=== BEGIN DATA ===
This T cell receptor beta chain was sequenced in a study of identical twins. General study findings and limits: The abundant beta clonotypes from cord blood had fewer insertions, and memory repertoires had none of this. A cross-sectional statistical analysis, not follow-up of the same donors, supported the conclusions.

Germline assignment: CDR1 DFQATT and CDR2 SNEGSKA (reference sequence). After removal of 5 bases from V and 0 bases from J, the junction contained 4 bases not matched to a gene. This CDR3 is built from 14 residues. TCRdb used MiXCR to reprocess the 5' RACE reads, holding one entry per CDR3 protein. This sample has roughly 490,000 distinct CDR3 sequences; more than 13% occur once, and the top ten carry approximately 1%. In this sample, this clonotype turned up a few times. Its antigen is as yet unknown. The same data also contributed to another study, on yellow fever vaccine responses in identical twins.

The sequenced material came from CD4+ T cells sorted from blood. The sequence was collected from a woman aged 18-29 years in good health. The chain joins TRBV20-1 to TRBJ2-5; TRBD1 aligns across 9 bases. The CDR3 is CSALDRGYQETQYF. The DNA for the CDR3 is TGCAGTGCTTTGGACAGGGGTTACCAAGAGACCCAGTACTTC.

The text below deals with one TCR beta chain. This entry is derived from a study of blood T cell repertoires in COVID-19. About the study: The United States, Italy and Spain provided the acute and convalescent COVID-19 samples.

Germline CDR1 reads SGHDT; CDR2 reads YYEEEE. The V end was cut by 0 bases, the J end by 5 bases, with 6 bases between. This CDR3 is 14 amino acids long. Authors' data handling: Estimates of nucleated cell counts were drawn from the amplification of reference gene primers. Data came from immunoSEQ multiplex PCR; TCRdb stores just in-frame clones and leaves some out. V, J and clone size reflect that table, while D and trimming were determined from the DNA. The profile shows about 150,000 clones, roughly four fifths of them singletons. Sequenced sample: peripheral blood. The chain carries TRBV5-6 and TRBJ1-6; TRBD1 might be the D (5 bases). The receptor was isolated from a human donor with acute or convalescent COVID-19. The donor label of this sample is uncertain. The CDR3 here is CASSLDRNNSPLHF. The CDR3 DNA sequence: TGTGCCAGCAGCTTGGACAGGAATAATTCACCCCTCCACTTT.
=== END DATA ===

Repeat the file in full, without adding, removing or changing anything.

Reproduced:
This T cell receptor beta chain was sequenced in a study of identical twins. General study findings and limits: The abundant beta clonotypes from cord blood had fewer insertions, and memory repertoires had none of this. A cross-sectional statistical analysis, not follow-up of the same donors, supported the conclusions.

Germline assignment: CDR1 DFQATT and CDR2 SNEGSKA (reference sequence). After removal of 5 bases from V and 0 bases from J, the junction contained 4 bases not matched to a gene. This CDR3 is built from 14 residues. TCRdb used MiXCR to reprocess the 5' RACE reads, holding one entry per CDR3 protein. This sample has roughly 490,000 distinct CDR3 sequences; more than 13% occur once, and the top ten carry approximately 1%. In this sample, this clonotype turned up a few times. Its antigen is as yet unknown. The same data also contributed to another study, on yellow fever vaccine responses in identical twins.

The sequenced material came from CD4+ T cells sorted from blood. The sequence was collected from a woman aged 18-29 years in good health. The chain joins TRBV20-1 to TRBJ2-5; TRBD1 aligns across 9 bases. The CDR3 is CSALDRGYQETQYF. The DNA for the CDR3 is TGCAGTGCTTTGGACAGGGGTTACCAAGAGACCCAGTACTTC.

The text below deals with one TCR beta chain. This entry is derived from a study of blood T cell repertoires in COVID-19. About the study: The United States, Italy and Spain provided the acute and convalescent COVID-19 samples.

Germline CDR1 reads SGHDT; CDR2 reads YYEEEE. The V end was cut by 0 bases, the J end by 5 bases, with 6 bases between. This CDR3 is 14 amino acids long. Authors' data handling: Estimates of nucleated cell counts were drawn from the amplification of reference gene primers. Data came from immunoSEQ multiplex PCR; TCRdb stores just in-frame clones and leaves some out. V, J and clone size reflect that table, while D and trimming were determined from the DNA. The profile shows about 150,000 clones, roughly four fifths of them singletons. Sequenced sample: peripheral blood. The chain carries TRBV5-6 and TRBJ1-6; TRBD1 might be the D (5 bases). The receptor was isolated from a human donor with acute or convalescent COVID-19. The donor label of this sample is uncertain. The CDR3 here is CASSLDRNNSPLHF. The CDR3 DNA sequence: TGTGCCAGCAGCTTGGACAGGAATAATTCACCCCTCCACTTT.